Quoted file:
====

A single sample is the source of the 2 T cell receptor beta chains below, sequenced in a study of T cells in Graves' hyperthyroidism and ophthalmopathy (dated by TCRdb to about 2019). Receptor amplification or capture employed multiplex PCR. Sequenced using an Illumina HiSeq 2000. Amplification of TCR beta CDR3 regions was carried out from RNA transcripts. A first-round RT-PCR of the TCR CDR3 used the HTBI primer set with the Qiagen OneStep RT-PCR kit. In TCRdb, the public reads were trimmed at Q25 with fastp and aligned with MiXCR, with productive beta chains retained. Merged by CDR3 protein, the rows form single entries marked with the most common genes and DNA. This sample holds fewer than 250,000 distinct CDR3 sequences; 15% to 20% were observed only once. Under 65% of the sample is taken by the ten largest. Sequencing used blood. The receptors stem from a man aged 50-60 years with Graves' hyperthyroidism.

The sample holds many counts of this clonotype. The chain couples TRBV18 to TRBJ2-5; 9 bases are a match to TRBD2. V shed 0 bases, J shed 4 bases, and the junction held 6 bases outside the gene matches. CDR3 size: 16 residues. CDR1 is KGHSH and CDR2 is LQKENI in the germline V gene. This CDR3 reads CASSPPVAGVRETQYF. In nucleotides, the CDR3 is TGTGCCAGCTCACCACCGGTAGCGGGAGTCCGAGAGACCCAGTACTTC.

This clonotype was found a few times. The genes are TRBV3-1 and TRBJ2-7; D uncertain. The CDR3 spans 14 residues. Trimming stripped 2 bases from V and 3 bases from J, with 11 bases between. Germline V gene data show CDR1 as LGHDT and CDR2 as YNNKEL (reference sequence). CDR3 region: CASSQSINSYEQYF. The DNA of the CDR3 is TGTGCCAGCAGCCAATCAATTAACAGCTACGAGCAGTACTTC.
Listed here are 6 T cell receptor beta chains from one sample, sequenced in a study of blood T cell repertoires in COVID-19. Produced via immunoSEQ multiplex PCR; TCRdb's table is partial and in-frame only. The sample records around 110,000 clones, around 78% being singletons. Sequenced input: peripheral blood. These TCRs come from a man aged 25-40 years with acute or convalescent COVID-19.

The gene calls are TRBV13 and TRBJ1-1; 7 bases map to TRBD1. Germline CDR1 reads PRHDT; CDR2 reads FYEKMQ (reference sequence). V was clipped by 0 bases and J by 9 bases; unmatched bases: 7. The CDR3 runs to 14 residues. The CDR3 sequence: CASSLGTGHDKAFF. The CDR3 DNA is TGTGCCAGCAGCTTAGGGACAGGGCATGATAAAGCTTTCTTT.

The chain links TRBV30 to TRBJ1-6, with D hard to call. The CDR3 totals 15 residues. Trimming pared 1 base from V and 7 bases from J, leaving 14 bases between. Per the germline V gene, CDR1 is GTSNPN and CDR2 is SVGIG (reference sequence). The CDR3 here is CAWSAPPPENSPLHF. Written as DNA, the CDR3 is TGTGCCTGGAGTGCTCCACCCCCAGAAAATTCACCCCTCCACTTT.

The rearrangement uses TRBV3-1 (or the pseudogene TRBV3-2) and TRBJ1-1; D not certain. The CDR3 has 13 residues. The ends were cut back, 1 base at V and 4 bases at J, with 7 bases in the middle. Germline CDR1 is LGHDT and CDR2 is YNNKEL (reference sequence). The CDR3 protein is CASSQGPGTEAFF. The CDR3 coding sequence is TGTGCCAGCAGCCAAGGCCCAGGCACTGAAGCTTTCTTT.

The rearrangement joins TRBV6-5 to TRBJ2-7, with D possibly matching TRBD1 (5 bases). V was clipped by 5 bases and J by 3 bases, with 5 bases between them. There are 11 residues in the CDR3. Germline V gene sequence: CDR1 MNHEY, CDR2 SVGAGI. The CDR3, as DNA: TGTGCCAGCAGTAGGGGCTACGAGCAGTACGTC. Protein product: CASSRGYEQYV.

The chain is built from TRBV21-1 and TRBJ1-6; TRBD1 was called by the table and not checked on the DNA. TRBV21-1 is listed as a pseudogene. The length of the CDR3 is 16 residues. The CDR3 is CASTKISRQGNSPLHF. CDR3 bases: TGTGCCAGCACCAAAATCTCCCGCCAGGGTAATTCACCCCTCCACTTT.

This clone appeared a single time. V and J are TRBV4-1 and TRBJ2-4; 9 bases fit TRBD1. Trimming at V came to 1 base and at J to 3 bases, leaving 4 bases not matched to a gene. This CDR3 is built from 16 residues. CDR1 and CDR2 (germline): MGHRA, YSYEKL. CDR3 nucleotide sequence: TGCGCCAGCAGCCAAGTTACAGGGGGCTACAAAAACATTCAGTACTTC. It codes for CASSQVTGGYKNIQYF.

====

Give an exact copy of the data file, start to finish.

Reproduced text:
A single sample is the source of the 2 T cell receptor beta chains below, sequenced in a study of T cells in Graves' hyperthyroidism and ophthalmopathy (dated by TCRdb to about 2019). Receptor amplification or capture employed multiplex PCR. Sequenced using an Illumina HiSeq 2000. Amplification of TCR beta CDR3 regions was carried out from RNA transcripts. A first-round RT-PCR of the TCR CDR3 used the HTBI primer set with the Qiagen OneStep RT-PCR kit. In TCRdb, the public reads were trimmed at Q25 with fastp and aligned with MiXCR, with productive beta chains retained. Merged by CDR3 protein, the rows form single entries marked with the most common genes and DNA. This sample holds fewer than 250,000 distinct CDR3 sequences; 15% to 20% were observed only once. Under 65% of the sample is taken by the ten largest. Sequencing used blood. The receptors stem from a man aged 50-60 years with Graves' hyperthyroidism.

The sample holds many counts of this clonotype. The chain couples TRBV18 to TRBJ2-5; 9 bases are a match to TRBD2. V shed 0 bases, J shed 4 bases, and the junction held 6 bases outside the gene matches. CDR3 size: 16 residues. CDR1 is KGHSH and CDR2 is LQKENI in the germline V gene. This CDR3 reads CASSPPVAGVRETQYF. In nucleotides, the CDR3 is TGTGCCAGCTCACCACCGGTAGCGGGAGTCCGAGAGACCCAGTACTTC.

This clonotype was found a few times. The genes are TRBV3-1 and TRBJ2-7; D uncertain. The CDR3 spans 14 residues. Trimming stripped 2 bases from V and 3 bases from J, with 11 bases between. Germline V gene data show CDR1 as LGHDT and CDR2 as YNNKEL (reference sequence). CDR3 region: CASSQSINSYEQYF. The DNA of the CDR3 is TGTGCCAGCAGCCAATCAATTAACAGCTACGAGCAGTACTTC.
Listed here are 6 T cell receptor beta chains from one sample, sequenced in a study of blood T cell repertoires in COVID-19. Produced via immunoSEQ multiplex PCR; TCRdb's table is partial and in-frame only. The sample records around 110,000 clones, around 78% being singletons. Sequenced input: peripheral blood. These TCRs come from a man aged 25-40 years with acute or convalescent COVID-19.

The gene calls are TRBV13 and TRBJ1-1; 7 bases map to TRBD1. Germline CDR1 reads PRHDT; CDR2 reads FYEKMQ (reference sequence). V was clipped by 0 bases and J by 9 bases; unmatched bases: 7. The CDR3 runs to 14 residues. The CDR3 sequence: CASSLGTGHDKAFF. The CDR3 DNA is TGTGCCAGCAGCTTAGGGACAGGGCATGATAAAGCTTTCTTT.

The chain links TRBV30 to TRBJ1-6, with D hard to call. The CDR3 totals 15 residues. Trimming pared 1 base from V and 7 bases from J, leaving 14 bases between. Per the germline V gene, CDR1 is GTSNPN and CDR2 is SVGIG (reference sequence). The CDR3 here is CAWSAPPPENSPLHF. Written as DNA, the CDR3 is TGTGCCTGGAGTGCTCCACCCCCAGAAAATTCACCCCTCCACTTT.

The rearrangement uses TRBV3-1 (or the pseudogene TRBV3-2) and TRBJ1-1; D not certain. The CDR3 has 13 residues. The ends were cut back, 1 base at V and 4 bases at J, with 7 bases in the middle. Germline CDR1 is LGHDT and CDR2 is YNNKEL (reference sequence). The CDR3 protein is CASSQGPGTEAFF. The CDR3 coding sequence is TGTGCCAGCAGCCAAGGCCCAGGCACTGAAGCTTTCTTT.

The rearrangement joins TRBV6-5 to TRBJ2-7, with D possibly matching TRBD1 (5 bases). V was clipped by 5 bases and J by 3 bases, with 5 bases between them. There are 11 residues in the CDR3. Germline V gene sequence: CDR1 MNHEY, CDR2 SVGAGI. The CDR3, as DNA: TGTGCCAGCAGTAGGGGCTACGAGCAGTACGTC. Protein product: CASSRGYEQYV.

The chain is built from TRBV21-1 and TRBJ1-6; TRBD1 was called by the table and not checked on the DNA. TRBV21-1 is listed as a pseudogene. The length of the CDR3 is 16 residues. The CDR3 is CASTKISRQGNSPLHF. CDR3 bases: TGTGCCAGCACCAAAATCTCCCGCCAGGGTAATTCACCCCTCCACTTT.

This clone appeared a single time. V and J are TRBV4-1 and TRBJ2-4; 9 bases fit TRBD1. Trimming at V came to 1 base and at J to 3 bases, leaving 4 bases not matched to a gene. This CDR3 is built from 16 residues. CDR1 and CDR2 (germline): MGHRA, YSYEKL. CDR3 nucleotide sequence: TGCGCCAGCAGCCAAGTTACAGGGGGCTACAAAAACATTCAGTACTTC. It codes for CASSQVTGGYKNIQYF.